ABC’s controversial miniseries, “The Path to 9/11,” raised many questions about our government’s ability to protect its citizens. While the show did not intend to direct blame at any one person, senior Clinton administration officials – particularly former National Security Director Sandy Berger – certainly took exception to the miniseries’s version of history. Even Bill Clinton – in an ironic call to honesty – challenged ABC President Robert Iger to “tell the truth” in the miniseries. Why would Clinton, Hollywood’s best friend, be so hot under the collar about five hours of television? Because despite all the scene-cutting and disclaimers ABC extended him, Clinton is astute enough to realize that his presidency is still searching for its legacy.

Angela Cesere

When historians look back at Clinton’s tenure, what is there to remember outside of the Lewinsky scandal? Surely, the one positive development they have to mention is the performance of the economy during his watch. America experienced an economic boom during the ’90s thanks to some of the policies implemented by the Clintonistas. But supervising a booming economy didn’t enhance Calvin Coolidge’s legacy, did it?

What about legislative achievements? Clinton loves to claim credit for balancing the budget for the first time in decades and “ending welfare as we know it,” but a fair analysis would have to give the Republican-controlled Congress credit for pushing Clinton toward those worthwhile goals. Even if Clinton received full credit for balancing the budget and reforming welfare, he still would not have a monumental legislative accomplishment in the same league as FDR’s New Deal or Johnson’s Great Society.

Clinton pinned his legacy as a diplomat on mediating an agreement between the Palestinian Liberation Organization and Israel. During Clinton’s eight years in office, no foreign official visited the White House more than Yasser Arafat. In the end, after being offered nearly all of what he said he wanted, Arafat left the bargaining table with nothing to show for Clinton’s alleged diplomatic talents.

Washington, Lincoln, Wilson, FDR and Truman earned grandiose legacies by successfully guiding our nation through war. Clinton’s tenure as commander in chief saw no significant use of military force – but rather a focus on using the military as a means of social experimentation. “Don’t ask, don’t tell” became part of the American lexicon because Clinton’s one goal for the military was to make its culture more accepting of alternative lifestyles.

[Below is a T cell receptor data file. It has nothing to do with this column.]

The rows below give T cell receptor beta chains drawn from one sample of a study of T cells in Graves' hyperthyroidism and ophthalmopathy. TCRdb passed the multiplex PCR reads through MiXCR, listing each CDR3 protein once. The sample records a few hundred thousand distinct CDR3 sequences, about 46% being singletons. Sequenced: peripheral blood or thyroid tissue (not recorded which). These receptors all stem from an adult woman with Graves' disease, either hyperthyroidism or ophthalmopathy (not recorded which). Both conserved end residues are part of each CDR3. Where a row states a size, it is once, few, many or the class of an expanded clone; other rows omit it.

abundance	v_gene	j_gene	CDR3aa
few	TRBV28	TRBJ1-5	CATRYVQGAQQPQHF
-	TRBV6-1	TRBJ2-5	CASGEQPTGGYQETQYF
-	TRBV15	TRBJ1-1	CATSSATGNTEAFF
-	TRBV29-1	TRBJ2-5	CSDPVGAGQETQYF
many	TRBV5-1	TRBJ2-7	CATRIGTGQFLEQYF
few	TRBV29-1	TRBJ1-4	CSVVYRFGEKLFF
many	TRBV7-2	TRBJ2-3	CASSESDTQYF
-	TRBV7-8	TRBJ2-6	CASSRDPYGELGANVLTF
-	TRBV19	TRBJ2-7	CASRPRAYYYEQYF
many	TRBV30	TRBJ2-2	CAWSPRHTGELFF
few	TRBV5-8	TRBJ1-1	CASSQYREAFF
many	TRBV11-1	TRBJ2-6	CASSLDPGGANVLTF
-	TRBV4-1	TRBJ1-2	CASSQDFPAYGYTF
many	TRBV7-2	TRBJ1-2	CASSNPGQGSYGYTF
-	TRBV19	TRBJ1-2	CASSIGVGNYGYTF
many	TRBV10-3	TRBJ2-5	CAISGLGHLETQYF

Additionally, Osama bin Laden cites Clinton’s removal of U.S. forces from Somalia after the infamous “Black Hawk Down” incident as a rallying point for radical Muslims. Bin Laden discovered that America has a weak stomach for casualties on television – a weakness he and his cadre continue to exploit today.

However, what Clinton’s reaction to the miniseries tells us most clearly about his perception of his presidency is that he’s terrified of being labeled asleep at the wheel. According to the 9/11 Commission report, from the first World Trade Center attack, occurring just weeks into the Clinton presidency, until the attack on the USS Cole – the last al-Qaida attack during the Clinton administration – al-Qaida attacked American interests six times, expanded operations from regional to worldwide and formed a safe haven in conjunction with the Taliban government in Afghanistan. Not an impressive resume for a president who claims to have done all he could to combat terrorism.

Clinton knows the importance of the visual. Visual images – particularly movies – can change our perceptions on any given topic. Following the release of Oliver Stone’s “JFK,” Americans flooded their elected representatives with requests to re-open the investigation into the Kennedy assassination. Michael Moore released “Fahrenheit 911” to persuade Americans not to vote for President Bush. Both films have questionable fidelity to the truth and their goals were the same – changing the public’s perception of history.

President Clinton left office as a mediocre president with approval numbers in the low sixties. At the time, the American public did not blame him for the rise of al-Qaida as a global terrorist network. Those who viewed “The Path to 9/11” had their perceptions of his legacy change in that regard.

The miniseries portrayed an administration that covered our protectors in the FBI and CIA with red tape. The Clintonistas viewed global terrorism as a law-enforcement issue unworthy of military operations. Due to concerns that bombings would negatively affect our world image, the administration passed on numerous opportunities to bomb al-Qaida training camps and to hit high-ranking leaders. As a result, bin Laden lived, al-Qaida grew and America slept through the threat escalation. This was the bridge that President Clinton built to the 21st century.

Stiglich can be reached at jcsgolf@umich.edu./>

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